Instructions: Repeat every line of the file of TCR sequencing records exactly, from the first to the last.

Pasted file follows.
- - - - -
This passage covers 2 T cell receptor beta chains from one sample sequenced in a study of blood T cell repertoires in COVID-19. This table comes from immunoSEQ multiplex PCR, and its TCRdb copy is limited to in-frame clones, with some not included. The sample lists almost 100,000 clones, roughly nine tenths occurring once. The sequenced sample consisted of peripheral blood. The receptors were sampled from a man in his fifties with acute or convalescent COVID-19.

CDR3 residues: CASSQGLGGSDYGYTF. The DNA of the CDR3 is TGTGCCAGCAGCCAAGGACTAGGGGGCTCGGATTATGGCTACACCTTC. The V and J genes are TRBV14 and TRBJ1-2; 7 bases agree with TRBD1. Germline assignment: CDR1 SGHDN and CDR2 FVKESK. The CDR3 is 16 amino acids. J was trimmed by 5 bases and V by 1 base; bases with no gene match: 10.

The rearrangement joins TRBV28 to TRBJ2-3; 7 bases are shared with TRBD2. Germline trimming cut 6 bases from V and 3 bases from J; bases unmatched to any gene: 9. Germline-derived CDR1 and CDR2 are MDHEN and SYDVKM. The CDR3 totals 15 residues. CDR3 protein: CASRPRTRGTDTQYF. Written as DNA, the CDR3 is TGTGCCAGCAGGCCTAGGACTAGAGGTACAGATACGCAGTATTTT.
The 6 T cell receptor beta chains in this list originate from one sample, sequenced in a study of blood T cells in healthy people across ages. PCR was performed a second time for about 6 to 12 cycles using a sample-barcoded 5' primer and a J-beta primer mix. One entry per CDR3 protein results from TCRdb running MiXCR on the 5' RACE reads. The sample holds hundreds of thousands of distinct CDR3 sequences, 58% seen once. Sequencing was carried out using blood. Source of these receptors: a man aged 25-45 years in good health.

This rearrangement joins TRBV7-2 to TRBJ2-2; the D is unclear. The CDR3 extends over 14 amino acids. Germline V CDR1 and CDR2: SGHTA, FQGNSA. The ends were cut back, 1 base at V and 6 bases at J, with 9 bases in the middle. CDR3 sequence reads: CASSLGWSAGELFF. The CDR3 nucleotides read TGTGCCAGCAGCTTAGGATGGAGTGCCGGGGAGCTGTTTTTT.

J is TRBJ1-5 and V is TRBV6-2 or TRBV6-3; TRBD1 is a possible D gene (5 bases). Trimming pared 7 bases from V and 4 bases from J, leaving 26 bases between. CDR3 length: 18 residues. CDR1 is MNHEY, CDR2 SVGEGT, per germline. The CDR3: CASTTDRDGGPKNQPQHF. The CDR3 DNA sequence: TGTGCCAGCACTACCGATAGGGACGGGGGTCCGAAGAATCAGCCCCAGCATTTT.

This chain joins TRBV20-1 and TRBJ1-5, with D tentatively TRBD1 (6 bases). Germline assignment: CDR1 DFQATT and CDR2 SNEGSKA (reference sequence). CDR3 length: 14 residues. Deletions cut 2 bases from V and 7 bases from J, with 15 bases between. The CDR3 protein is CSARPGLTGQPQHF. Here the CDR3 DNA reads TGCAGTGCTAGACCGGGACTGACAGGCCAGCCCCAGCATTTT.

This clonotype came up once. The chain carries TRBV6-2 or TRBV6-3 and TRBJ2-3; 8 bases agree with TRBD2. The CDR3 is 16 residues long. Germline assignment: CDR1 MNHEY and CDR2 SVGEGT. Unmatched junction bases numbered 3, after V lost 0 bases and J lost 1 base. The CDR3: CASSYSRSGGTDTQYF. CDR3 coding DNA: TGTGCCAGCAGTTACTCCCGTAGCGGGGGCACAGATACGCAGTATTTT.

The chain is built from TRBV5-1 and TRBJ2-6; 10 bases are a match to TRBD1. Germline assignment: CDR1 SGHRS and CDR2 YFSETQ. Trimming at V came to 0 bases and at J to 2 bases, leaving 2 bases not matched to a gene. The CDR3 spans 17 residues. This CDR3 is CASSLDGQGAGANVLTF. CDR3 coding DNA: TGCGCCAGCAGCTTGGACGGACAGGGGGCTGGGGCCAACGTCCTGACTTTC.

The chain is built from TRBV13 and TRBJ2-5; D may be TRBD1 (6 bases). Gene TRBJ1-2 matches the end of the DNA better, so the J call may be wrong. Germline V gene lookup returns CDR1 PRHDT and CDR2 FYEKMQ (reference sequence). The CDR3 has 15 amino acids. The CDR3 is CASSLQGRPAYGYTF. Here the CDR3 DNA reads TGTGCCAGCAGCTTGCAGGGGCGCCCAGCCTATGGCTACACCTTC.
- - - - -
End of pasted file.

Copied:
This passage covers 2 T cell receptor beta chains from one sample sequenced in a study of blood T cell repertoires in COVID-19. This table comes from immunoSEQ multiplex PCR, and its TCRdb copy is limited to in-frame clones, with some not included. The sample lists almost 100,000 clones, roughly nine tenths occurring once. The sequenced sample consisted of peripheral blood. The receptors were sampled from a man in his fifties with acute or convalescent COVID-19.

CDR3 residues: CASSQGLGGSDYGYTF. The DNA of the CDR3 is TGTGCCAGCAGCCAAGGACTAGGGGGCTCGGATTATGGCTACACCTTC. The V and J genes are TRBV14 and TRBJ1-2; 7 bases agree with TRBD1. Germline assignment: CDR1 SGHDN and CDR2 FVKESK. The CDR3 is 16 amino acids. J was trimmed by 5 bases and V by 1 base; bases with no gene match: 10.

The rearrangement joins TRBV28 to TRBJ2-3; 7 bases are shared with TRBD2. Germline trimming cut 6 bases from V and 3 bases from J; bases unmatched to any gene: 9. Germline-derived CDR1 and CDR2 are MDHEN and SYDVKM. The CDR3 totals 15 residues. CDR3 protein: CASRPRTRGTDTQYF. Written as DNA, the CDR3 is TGTGCCAGCAGGCCTAGGACTAGAGGTACAGATACGCAGTATTTT.
The 6 T cell receptor beta chains in this list originate from one sample, sequenced in a study of blood T cells in healthy people across ages. PCR was performed a second time for about 6 to 12 cycles using a sample-barcoded 5' primer and a J-beta primer mix. One entry per CDR3 protein results from TCRdb running MiXCR on the 5' RACE reads. The sample holds hundreds of thousands of distinct CDR3 sequences, 58% seen once. Sequencing was carried out using blood. Source of these receptors: a man aged 25-45 years in good health.

This rearrangement joins TRBV7-2 to TRBJ2-2; the D is unclear. The CDR3 extends over 14 amino acids. Germline V CDR1 and CDR2: SGHTA, FQGNSA. The ends were cut back, 1 base at V and 6 bases at J, with 9 bases in the middle. CDR3 sequence reads: CASSLGWSAGELFF. The CDR3 nucleotides read TGTGCCAGCAGCTTAGGATGGAGTGCCGGGGAGCTGTTTTTT.

J is TRBJ1-5 and V is TRBV6-2 or TRBV6-3; TRBD1 is a possible D gene (5 bases). Trimming pared 7 bases from V and 4 bases from J, leaving 26 bases between. CDR3 length: 18 residues. CDR1 is MNHEY, CDR2 SVGEGT, per germline. The CDR3: CASTTDRDGGPKNQPQHF. The CDR3 DNA sequence: TGTGCCAGCACTACCGATAGGGACGGGGGTCCGAAGAATCAGCCCCAGCATTTT.

This chain joins TRBV20-1 and TRBJ1-5, with D tentatively TRBD1 (6 bases). Germline assignment: CDR1 DFQATT and CDR2 SNEGSKA (reference sequence). CDR3 length: 14 residues. Deletions cut 2 bases from V and 7 bases from J, with 15 bases between. The CDR3 protein is CSARPGLTGQPQHF. Here the CDR3 DNA reads TGCAGTGCTAGACCGGGACTGACAGGCCAGCCCCAGCATTTT.

This clonotype came up once. The chain carries TRBV6-2 or TRBV6-3 and TRBJ2-3; 8 bases agree with TRBD2. The CDR3 is 16 residues long. Germline assignment: CDR1 MNHEY and CDR2 SVGEGT. Unmatched junction bases numbered 3, after V lost 0 bases and J lost 1 base. The CDR3: CASSYSRSGGTDTQYF. CDR3 coding DNA: TGTGCCAGCAGTTACTCCCGTAGCGGGGGCACAGATACGCAGTATTTT.

The chain is built from TRBV5-1 and TRBJ2-6; 10 bases are a match to TRBD1. Germline assignment: CDR1 SGHRS and CDR2 YFSETQ. Trimming at V came to 0 bases and at J to 2 bases, leaving 2 bases not matched to a gene. The CDR3 spans 17 residues. This CDR3 is CASSLDGQGAGANVLTF. CDR3 coding DNA: TGCGCCAGCAGCTTGGACGGACAGGGGGCTGGGGCCAACGTCCTGACTTTC.

The chain is built from TRBV13 and TRBJ2-5; D may be TRBD1 (6 bases). Gene TRBJ1-2 matches the end of the DNA better, so the J call may be wrong. Germline V gene lookup returns CDR1 PRHDT and CDR2 FYEKMQ (reference sequence). The CDR3 has 15 amino acids. The CDR3 is CASSLQGRPAYGYTF. Here the CDR3 DNA reads TGTGCCAGCAGCTTGCAGGGGCGCCCAGCCTATGGCTACACCTTC.